Temple of Philae
The Temple of Philae is located in Aswan, in upper Egypt, on Agilka island. However, it didn't always sit in it's current location. When the Aswan Dam was built the water engulfed the temple. The island was surround by a dam, drained and the temple was deconstructed and moved to higher ground!
Taking the small boat to get to the temple is like something out of a movie. The anticipation and views of seeing the temple from the boat nearly killed me. Have your camera out and ready. Philae was one of my favorite temples to photograph as the carvings are gorgeous and there were so few people there during my visit.
Temple of Kom Ombo
What makes Kom Ombo so unique is that it's a double temple. It is dedicated to Sobek the crocodile god, and Horus the falcon-headed god. The single structure is split between the two deities each having their own chapels.
While this site isn't very large the carvings within the temple are very well preserved and many of the original colors are still present on the ceiling. This is one of the only temples that Cleopatra, yes THE Cleopartra, is depicted on the walls.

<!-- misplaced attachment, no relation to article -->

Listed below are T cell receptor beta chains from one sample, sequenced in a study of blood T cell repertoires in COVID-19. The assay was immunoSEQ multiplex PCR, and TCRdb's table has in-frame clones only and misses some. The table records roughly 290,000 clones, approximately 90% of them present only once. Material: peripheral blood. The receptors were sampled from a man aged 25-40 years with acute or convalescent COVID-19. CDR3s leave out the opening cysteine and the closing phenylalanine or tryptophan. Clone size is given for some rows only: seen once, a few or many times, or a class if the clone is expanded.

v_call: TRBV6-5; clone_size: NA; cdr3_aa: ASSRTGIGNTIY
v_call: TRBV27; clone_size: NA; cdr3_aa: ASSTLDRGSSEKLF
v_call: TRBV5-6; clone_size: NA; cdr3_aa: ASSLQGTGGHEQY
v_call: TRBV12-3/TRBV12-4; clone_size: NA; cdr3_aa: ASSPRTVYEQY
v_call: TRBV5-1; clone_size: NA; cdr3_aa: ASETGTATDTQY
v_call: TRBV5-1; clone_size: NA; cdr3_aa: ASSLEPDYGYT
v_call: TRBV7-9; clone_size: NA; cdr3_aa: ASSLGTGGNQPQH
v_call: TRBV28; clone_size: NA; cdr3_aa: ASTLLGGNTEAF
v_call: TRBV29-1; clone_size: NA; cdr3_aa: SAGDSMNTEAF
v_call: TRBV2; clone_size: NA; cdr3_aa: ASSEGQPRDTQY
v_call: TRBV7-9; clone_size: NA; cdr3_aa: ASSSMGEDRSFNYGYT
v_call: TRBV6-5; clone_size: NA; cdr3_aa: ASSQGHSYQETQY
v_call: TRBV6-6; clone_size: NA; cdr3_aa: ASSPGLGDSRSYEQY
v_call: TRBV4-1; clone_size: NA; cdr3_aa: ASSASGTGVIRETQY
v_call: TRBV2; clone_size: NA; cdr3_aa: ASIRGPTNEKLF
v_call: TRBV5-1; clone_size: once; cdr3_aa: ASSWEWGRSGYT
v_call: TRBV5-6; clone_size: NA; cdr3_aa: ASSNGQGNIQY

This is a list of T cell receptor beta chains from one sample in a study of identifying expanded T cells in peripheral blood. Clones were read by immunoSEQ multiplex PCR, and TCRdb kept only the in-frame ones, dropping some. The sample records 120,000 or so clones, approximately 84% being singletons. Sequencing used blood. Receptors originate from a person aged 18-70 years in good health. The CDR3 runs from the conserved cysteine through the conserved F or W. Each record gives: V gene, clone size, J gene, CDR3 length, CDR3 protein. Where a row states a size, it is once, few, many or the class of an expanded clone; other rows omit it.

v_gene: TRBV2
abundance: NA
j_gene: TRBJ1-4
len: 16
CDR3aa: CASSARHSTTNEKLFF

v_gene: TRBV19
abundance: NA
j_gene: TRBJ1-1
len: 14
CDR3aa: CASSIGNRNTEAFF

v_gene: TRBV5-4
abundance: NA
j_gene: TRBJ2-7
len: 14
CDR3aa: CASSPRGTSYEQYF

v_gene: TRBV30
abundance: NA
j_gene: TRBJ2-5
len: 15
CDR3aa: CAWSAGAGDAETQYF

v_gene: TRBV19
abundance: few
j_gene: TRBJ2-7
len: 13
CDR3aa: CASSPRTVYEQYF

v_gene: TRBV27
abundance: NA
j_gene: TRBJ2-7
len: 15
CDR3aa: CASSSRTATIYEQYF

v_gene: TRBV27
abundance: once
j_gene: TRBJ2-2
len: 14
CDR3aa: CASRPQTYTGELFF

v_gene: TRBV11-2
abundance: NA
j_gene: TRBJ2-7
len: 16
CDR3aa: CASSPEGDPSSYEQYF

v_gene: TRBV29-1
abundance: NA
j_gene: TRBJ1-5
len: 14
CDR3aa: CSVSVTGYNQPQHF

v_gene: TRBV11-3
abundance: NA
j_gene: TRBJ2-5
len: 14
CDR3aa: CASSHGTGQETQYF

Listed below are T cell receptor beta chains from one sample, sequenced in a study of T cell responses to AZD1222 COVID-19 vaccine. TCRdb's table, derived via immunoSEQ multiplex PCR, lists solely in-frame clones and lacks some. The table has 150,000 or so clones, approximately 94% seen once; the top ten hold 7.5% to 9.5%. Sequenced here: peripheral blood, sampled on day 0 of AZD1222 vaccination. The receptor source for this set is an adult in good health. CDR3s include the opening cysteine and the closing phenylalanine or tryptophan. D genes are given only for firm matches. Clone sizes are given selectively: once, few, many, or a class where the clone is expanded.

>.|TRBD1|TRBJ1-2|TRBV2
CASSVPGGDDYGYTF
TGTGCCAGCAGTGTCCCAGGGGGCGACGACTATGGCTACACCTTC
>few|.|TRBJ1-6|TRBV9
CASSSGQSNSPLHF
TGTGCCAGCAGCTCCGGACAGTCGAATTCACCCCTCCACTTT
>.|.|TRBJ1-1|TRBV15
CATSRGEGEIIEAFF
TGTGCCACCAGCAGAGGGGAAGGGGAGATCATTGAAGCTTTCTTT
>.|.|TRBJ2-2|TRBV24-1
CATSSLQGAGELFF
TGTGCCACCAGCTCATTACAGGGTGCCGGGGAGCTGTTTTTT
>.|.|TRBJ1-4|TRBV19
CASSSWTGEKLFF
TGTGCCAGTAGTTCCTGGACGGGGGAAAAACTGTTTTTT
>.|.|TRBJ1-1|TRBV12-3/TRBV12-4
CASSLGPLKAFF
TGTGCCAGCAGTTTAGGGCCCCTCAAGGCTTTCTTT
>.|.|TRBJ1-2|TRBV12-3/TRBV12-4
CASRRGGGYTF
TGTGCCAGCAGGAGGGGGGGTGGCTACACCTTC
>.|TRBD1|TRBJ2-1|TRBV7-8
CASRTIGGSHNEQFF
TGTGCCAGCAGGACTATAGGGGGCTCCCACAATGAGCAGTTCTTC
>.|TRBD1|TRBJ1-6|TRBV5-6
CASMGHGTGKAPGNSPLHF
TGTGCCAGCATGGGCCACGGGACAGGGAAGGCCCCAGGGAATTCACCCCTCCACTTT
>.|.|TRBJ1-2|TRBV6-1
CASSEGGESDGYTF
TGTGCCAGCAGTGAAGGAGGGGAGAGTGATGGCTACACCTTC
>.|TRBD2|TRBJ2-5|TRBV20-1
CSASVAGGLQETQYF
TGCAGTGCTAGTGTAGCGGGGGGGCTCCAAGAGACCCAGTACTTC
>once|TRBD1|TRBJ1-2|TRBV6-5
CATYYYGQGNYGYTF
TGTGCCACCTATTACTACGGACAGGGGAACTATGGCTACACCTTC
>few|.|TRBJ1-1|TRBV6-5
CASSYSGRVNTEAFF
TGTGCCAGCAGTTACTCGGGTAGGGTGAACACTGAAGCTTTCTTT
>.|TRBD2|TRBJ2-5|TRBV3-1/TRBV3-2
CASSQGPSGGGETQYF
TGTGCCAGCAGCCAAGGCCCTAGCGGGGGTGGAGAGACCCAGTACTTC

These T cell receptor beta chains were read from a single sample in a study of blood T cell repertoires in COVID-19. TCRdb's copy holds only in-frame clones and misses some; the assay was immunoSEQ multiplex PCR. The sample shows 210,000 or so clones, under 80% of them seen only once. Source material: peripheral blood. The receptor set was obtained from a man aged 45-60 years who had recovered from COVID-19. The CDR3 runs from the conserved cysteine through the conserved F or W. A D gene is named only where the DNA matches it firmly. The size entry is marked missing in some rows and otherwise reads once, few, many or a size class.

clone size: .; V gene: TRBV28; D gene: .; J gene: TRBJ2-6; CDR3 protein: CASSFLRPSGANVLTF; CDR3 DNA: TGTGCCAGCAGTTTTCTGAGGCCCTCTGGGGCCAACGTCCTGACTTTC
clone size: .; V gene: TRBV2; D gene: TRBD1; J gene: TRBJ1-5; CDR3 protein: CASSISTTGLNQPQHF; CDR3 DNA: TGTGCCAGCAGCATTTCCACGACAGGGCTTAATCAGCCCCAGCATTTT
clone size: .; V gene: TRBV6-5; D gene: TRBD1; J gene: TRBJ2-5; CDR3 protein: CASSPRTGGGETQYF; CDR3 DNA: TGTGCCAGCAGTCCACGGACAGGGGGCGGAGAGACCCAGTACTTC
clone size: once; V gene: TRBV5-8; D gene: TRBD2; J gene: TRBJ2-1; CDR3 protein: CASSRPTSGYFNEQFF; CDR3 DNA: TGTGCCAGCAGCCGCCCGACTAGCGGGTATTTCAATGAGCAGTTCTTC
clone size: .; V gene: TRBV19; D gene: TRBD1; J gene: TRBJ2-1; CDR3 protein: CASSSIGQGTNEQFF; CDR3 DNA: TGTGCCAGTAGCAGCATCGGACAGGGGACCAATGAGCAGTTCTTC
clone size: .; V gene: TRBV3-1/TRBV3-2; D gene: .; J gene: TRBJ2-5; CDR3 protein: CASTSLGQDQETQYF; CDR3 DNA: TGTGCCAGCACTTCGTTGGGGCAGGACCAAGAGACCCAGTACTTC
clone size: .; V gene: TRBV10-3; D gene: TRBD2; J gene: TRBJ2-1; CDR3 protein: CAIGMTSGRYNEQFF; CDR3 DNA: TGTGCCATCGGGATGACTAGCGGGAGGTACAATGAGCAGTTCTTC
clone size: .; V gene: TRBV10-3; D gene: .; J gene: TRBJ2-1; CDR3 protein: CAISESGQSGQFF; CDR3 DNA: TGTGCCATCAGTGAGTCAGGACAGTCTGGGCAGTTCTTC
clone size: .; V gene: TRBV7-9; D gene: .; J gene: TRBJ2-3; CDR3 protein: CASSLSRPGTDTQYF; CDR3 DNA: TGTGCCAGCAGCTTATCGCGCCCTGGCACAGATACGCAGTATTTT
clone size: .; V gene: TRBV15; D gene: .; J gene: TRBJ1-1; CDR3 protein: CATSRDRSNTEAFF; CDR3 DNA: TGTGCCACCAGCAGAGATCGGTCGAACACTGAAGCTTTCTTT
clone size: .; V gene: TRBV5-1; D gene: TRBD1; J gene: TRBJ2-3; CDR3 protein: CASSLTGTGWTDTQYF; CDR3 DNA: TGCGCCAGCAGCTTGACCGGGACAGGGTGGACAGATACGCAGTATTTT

As you leave the temple there was small, but worthwhile Crocodile Museum. At the time of my visit entry to the museum was included in the temple entry price, but if you wanted to take photos there was a small fee. Under the dim lights, you'll observe the mummified remains of crocodiles found within the walls of the temple.
If you are on a Nile cruise this is a really easy place to visit as it is located just a short distance from the dock.
Mortuary Temple of Hatshepsut